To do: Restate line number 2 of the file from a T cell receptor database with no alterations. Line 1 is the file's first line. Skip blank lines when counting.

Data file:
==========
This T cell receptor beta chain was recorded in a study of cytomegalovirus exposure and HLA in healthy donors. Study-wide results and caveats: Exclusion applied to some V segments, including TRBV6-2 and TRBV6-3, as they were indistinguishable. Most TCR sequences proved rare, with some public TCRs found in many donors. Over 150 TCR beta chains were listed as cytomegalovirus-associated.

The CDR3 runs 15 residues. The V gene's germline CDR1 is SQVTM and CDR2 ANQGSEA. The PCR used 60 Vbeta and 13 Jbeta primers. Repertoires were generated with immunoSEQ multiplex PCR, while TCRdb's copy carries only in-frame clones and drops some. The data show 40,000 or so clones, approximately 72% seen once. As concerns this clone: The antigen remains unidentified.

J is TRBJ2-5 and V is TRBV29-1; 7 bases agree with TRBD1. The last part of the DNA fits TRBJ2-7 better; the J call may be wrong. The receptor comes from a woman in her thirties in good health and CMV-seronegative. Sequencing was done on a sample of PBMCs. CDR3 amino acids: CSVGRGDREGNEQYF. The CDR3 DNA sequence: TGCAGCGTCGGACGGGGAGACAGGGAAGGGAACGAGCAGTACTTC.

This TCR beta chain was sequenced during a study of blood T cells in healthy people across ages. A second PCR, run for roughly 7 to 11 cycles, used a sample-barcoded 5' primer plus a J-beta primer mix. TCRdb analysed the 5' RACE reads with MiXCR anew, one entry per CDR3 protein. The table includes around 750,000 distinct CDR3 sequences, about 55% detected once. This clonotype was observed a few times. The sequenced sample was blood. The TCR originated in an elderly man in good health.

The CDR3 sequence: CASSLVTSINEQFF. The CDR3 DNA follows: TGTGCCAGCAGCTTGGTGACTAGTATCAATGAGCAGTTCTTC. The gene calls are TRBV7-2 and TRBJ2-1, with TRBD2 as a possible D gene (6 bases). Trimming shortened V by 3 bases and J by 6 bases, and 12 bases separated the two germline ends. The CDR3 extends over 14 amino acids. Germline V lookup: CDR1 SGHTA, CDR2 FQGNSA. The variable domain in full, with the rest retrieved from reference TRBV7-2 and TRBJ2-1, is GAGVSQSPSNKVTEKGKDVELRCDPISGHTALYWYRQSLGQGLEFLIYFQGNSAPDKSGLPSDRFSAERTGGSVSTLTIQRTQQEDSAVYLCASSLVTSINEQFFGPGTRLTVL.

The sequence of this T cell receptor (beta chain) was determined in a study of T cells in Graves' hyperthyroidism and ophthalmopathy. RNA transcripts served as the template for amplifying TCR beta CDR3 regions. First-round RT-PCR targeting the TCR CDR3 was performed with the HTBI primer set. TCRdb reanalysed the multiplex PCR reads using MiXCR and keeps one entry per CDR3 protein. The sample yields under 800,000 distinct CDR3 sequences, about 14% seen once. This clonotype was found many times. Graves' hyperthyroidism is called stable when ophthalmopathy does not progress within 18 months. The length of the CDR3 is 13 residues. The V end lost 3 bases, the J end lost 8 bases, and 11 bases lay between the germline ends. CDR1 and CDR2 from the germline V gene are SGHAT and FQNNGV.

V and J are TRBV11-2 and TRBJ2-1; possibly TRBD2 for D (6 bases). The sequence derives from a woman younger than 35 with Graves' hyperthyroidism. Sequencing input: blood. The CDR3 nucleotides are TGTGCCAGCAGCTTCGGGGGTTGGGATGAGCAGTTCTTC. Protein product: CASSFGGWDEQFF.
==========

The CDR3 runs 15 residues. The V gene's germline CDR1 is SQVTM and CDR2 ANQGSEA. The PCR used 60 Vbeta and 13 Jbeta primers. Repertoires were generated with immunoSEQ multiplex PCR, while TCRdb's copy carries only in-frame clones and drops some. The data show 40,000 or so clones, approximately 72% seen once. As concerns this clone: The antigen remains unidentified.